5 Boondocking Locations and Free Campsites in Missouri

Spend some time exploring the natural wonders of the Midwest Show-Me State with our handy guide of the best places to go boondocking in Missouri.
boondocking in missouri
The high peaks of the Colorado Rockies, the colorful desert landscapes of Arizona and New Mexico, even the damp forests of the Pacific Northwest—these are at the top of every boondocker’s bucket list. The Midwest? The rolling hills of Ozarks or the banks of the Mississippi River? Not so much.

What most of those boondockers don’t realize is that the Midwest, and Missouri in particular, have loads of hidden gems waiting to be explored. Outside of the major cities, the Show-Me State has some spectacular wildernesses to enjoy. Lake of the Ozarks is the most well-known, but it can get busy. There are plenty of other parks, forests, and lakes where you can go for a weekend (or week) of boondocking. Many of Missouri’s best campsites are known only to the locals, and boondocking costs a fraction of what a hotel would. 


Can I Go Boondocking in Missouri?

You can go boondocking just about anywhere, so it’s more a matter of how you’ll be boondocking. Some boondockers are only looking for a free place to stay the night, in which case parking lots are a perfectly acceptable option. Big box stores and a few restaurants allow it, and it’s even possible in some of Missouri’s more urban regions—the state doesn’t have too many regulations for boondockers. Most travelers are looking for something a little less developed, though, and fortunately, there are plenty of options for boondocking in Missouri.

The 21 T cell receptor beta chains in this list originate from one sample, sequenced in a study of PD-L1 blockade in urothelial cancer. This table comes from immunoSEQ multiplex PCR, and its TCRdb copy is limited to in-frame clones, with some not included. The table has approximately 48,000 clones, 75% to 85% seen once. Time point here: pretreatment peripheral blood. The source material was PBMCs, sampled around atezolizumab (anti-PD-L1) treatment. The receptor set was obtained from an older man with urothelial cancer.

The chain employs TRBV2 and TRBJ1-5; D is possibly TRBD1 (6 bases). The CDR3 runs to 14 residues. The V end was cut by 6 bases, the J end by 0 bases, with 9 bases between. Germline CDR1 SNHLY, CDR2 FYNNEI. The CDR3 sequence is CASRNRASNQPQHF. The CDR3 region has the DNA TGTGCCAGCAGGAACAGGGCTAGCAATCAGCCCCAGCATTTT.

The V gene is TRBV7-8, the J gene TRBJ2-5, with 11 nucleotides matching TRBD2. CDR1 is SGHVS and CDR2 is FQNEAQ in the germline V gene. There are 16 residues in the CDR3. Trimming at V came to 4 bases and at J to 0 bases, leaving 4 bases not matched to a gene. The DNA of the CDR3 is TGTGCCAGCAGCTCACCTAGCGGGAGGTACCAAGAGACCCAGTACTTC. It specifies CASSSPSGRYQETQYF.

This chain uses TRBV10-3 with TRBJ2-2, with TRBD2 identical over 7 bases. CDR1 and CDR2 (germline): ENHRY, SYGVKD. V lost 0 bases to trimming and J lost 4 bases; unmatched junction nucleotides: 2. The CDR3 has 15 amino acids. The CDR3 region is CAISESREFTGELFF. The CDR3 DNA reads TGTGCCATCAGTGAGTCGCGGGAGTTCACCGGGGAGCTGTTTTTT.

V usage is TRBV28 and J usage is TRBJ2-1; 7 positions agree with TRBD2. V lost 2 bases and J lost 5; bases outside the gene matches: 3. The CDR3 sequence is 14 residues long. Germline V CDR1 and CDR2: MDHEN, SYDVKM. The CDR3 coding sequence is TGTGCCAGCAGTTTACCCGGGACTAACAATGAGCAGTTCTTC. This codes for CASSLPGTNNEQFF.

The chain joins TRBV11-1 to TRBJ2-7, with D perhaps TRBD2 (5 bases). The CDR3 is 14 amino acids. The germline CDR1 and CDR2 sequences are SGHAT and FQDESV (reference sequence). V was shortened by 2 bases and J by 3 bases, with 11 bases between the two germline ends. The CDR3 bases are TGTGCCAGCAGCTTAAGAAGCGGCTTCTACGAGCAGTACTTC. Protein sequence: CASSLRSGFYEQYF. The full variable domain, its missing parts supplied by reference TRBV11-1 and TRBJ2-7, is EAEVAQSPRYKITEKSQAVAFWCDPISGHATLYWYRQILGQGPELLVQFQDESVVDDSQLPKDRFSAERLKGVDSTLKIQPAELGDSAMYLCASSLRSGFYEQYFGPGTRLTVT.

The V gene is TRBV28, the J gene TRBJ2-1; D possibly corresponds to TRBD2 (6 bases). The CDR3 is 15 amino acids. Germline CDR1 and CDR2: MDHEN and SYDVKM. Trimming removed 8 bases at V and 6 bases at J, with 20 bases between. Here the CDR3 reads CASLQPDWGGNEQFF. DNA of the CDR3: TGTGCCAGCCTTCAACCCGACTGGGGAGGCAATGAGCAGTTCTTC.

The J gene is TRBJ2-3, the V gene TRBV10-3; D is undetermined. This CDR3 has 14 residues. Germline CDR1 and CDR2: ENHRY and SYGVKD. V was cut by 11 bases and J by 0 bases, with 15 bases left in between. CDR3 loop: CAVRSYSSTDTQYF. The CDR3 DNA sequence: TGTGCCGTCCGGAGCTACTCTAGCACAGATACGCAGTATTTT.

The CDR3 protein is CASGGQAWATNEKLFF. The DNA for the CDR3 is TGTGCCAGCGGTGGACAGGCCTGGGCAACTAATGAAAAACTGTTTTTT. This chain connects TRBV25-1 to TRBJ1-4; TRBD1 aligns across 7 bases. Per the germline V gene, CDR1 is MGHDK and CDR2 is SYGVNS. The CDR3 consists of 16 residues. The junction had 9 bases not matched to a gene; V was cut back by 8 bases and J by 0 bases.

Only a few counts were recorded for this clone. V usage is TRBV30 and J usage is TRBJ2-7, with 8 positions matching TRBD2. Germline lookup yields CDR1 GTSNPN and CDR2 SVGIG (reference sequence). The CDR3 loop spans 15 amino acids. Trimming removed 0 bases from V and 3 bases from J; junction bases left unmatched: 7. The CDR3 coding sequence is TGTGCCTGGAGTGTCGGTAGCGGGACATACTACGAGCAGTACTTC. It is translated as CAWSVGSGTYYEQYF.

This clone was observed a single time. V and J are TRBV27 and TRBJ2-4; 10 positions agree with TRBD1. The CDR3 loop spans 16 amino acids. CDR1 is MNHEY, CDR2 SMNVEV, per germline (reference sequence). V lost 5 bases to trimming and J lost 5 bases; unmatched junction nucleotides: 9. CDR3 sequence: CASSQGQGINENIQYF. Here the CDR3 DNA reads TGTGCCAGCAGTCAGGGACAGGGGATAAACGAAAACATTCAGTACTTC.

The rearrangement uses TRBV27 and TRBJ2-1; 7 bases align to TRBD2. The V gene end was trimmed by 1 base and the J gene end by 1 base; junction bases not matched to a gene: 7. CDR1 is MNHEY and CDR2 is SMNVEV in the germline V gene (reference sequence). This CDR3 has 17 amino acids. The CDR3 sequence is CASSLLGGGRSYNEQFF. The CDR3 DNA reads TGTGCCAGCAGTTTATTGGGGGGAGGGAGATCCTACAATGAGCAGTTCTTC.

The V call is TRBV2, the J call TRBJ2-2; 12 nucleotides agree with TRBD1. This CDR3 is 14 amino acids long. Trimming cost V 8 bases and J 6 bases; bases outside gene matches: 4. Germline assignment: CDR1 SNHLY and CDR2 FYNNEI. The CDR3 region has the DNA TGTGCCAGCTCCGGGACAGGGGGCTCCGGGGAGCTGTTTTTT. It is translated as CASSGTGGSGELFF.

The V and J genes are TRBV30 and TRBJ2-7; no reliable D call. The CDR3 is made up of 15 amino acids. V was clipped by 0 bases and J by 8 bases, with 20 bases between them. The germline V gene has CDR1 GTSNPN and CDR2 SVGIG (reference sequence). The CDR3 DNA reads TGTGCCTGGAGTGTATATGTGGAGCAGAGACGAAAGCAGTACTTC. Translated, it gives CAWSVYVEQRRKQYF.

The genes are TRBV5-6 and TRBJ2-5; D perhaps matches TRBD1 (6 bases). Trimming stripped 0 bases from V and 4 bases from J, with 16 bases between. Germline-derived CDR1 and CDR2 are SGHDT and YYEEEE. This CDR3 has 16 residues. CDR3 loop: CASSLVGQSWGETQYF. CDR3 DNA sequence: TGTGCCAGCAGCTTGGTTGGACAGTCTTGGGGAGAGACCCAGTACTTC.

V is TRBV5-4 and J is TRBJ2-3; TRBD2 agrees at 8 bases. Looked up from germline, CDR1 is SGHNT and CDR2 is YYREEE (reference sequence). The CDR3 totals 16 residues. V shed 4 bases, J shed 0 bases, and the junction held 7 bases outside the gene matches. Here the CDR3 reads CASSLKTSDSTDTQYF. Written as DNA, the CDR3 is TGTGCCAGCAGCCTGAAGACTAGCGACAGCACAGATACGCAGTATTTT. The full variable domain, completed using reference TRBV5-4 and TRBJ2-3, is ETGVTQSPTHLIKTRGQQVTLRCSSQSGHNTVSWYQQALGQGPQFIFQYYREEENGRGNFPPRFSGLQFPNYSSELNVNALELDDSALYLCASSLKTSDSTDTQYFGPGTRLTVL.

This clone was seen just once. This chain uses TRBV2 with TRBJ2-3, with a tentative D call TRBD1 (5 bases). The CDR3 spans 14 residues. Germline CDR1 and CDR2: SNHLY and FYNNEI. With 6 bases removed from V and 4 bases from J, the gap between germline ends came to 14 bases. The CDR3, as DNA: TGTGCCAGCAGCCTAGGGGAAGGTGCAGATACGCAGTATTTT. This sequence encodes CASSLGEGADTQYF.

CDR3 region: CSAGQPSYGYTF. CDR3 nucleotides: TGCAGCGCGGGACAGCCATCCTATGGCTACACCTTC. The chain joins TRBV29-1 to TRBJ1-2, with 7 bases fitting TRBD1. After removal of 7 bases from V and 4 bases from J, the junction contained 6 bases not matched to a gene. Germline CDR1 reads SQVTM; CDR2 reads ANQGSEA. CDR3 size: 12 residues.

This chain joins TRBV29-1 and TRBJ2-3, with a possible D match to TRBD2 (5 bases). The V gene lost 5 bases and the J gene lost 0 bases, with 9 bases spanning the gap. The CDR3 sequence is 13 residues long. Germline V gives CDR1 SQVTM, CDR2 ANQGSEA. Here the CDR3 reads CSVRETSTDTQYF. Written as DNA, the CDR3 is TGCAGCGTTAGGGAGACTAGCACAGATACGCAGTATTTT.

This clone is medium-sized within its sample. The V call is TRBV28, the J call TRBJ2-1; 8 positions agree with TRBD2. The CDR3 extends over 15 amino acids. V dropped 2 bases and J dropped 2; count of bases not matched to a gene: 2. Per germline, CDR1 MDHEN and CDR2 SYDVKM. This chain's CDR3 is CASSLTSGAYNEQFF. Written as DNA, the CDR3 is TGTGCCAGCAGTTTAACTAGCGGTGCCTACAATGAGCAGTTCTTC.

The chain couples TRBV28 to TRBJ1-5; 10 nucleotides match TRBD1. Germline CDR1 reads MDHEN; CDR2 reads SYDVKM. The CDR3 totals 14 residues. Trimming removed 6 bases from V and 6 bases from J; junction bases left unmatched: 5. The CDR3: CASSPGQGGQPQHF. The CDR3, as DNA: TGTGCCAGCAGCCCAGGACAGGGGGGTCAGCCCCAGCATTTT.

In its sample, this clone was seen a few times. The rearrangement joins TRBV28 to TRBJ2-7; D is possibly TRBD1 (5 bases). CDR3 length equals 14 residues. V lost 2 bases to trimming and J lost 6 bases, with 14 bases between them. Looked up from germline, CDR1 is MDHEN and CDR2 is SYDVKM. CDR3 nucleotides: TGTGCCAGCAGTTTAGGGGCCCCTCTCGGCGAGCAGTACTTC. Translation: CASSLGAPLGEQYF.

Typically, boondockers use federal lands, like national forests and areas administered by the Bureau of Land Management or the Army Corps of Engineers. Federal land is very plentiful in the Show-Me State, though, so your best bet for boondocking in nature will be one of Missouri’s state parks. Thankfully, there are 80 of them, and a good number have extensive campgrounds. Most require a two-night minimum on the weekends, and you’re allowed to stay for up to fifteen days within a month-long period.

With that in mind, keep reading to learn about some of the best spots for boondocking in Missouri. 


Top Locations For Boondocking in Missouri

Missouri is a truly underrated camping destination. When thinking about the state, the Kansas City Chiefs and the Gateway Arch immediately come to mind, but top-notch wilderness areas typically do not. That’s unfortunate for everyone missing out on the state’s natural beauty, but great for you in that the campgrounds won’t be as crowded. These next few state parks are sure to please boondocking families


Meramec State Park

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A little over an hour from St. Louis, on the Meramec River, this is one of the best places for boondocking in Missouri if you want to explore some caves. A few dozen of them dot the nearly 7,000-acre park; Fisher Cave is the most developed and has ranger-led tours. The park’s visitors center has some excellent exhibits detailing the formation of the caves along with the area’s culture and history.

Amenities: Basic sites with no hookups are available, along with ones offering electricity, water, and sewer. Campgrounds are open year-round, but water and showers are only available between April and October. There are over a dozen miles of hiking trails just outside the campground, and the Meramec River is popular with paddlers, swimmers, and anglers.

Capacity: 208 sites

More information: Meramec State Park


Johnson’s Shut-Ins State Park